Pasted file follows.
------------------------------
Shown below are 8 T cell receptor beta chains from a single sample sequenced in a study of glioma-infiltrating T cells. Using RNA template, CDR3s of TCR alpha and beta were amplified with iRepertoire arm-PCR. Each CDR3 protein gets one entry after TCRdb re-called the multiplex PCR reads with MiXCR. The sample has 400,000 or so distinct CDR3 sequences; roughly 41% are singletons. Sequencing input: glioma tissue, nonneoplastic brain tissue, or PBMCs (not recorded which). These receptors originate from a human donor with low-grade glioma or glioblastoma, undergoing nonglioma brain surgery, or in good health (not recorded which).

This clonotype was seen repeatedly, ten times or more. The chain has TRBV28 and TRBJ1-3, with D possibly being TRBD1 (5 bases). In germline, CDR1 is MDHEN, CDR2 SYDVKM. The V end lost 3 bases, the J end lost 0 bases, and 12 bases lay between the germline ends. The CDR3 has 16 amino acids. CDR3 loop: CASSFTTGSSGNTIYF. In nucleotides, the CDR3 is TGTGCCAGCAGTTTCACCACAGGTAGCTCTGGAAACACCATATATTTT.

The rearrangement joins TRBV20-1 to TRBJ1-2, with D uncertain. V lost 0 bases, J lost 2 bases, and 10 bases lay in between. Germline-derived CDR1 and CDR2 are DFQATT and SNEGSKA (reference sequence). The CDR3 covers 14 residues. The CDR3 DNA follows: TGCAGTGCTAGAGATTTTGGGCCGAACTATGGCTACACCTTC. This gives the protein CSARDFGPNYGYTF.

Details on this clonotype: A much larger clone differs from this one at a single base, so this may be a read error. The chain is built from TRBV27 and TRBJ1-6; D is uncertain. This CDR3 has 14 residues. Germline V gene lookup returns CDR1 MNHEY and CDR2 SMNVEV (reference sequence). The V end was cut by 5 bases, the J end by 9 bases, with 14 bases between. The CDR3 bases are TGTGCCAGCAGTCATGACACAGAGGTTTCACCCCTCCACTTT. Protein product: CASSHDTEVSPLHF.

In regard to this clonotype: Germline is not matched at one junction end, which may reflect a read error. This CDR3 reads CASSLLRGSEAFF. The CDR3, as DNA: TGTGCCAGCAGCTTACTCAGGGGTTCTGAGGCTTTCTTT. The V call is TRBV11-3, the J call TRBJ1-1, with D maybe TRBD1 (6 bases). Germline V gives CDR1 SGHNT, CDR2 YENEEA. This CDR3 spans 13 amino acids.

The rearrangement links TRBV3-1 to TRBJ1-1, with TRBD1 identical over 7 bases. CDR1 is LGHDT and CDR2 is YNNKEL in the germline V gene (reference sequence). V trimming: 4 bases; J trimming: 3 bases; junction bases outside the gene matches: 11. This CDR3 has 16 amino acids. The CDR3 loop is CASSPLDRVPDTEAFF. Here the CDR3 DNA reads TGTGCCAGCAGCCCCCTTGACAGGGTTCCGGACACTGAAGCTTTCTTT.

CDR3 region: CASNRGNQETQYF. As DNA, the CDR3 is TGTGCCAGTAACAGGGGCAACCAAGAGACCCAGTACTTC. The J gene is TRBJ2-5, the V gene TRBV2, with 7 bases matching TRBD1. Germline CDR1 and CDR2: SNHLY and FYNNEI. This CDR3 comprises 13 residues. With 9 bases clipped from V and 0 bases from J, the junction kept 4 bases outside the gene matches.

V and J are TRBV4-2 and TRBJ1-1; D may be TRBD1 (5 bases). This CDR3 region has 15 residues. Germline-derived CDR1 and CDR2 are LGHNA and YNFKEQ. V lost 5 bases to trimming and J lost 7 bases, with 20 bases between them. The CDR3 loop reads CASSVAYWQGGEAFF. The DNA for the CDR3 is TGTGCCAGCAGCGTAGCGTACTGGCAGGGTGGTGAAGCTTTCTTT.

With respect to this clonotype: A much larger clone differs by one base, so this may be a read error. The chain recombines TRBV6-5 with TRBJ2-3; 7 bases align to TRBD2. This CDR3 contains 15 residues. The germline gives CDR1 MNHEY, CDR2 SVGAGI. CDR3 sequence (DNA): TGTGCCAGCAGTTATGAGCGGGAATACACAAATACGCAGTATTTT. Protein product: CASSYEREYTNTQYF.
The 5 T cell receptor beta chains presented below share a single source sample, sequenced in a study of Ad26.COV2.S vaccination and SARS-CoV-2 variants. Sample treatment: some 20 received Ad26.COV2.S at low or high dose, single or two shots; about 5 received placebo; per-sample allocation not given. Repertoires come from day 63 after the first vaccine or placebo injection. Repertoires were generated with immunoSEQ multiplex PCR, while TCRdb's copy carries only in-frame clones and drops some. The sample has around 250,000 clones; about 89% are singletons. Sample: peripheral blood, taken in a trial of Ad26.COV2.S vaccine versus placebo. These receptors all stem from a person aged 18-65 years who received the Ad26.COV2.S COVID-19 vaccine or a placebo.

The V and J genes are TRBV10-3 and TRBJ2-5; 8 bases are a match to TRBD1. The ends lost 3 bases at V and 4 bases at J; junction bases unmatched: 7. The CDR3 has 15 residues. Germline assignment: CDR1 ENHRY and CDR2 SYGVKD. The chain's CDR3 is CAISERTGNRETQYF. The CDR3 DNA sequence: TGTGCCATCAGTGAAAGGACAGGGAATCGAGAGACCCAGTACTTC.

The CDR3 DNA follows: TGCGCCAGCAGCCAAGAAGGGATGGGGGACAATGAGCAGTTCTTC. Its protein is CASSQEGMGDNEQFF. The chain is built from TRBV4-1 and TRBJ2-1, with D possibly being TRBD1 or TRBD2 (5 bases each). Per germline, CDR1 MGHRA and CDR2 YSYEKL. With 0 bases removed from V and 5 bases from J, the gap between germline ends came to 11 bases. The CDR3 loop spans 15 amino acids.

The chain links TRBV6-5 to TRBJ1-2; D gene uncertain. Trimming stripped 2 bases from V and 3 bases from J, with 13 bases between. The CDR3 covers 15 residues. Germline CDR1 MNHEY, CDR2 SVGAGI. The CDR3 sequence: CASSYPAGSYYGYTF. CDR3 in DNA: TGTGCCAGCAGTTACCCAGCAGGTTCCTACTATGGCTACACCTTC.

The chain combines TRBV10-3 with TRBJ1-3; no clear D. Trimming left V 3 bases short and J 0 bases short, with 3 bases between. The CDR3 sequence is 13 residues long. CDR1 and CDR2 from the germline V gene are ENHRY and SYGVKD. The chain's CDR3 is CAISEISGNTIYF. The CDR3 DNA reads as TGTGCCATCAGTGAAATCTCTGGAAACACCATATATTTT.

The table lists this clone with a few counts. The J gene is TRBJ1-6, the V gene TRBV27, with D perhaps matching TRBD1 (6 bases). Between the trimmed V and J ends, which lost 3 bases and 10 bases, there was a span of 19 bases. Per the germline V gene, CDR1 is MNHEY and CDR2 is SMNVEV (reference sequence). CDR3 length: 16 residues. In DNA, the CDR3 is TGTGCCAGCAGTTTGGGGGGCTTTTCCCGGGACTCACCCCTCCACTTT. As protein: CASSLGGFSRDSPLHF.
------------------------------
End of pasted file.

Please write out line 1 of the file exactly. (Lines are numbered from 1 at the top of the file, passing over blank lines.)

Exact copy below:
Shown below are 8 T cell receptor beta chains from a single sample sequenced in a study of glioma-infiltrating T cells. Using RNA template, CDR3s of TCR alpha and beta were amplified with iRepertoire arm-PCR. Each CDR3 protein gets one entry after TCRdb re-called the multiplex PCR reads with MiXCR. The sample has 400,000 or so distinct CDR3 sequences; roughly 41% are singletons. Sequencing input: glioma tissue, nonneoplastic brain tissue, or PBMCs (not recorded which). These receptors originate from a human donor with low-grade glioma or glioblastoma, undergoing nonglioma brain surgery, or in good health (not recorded which).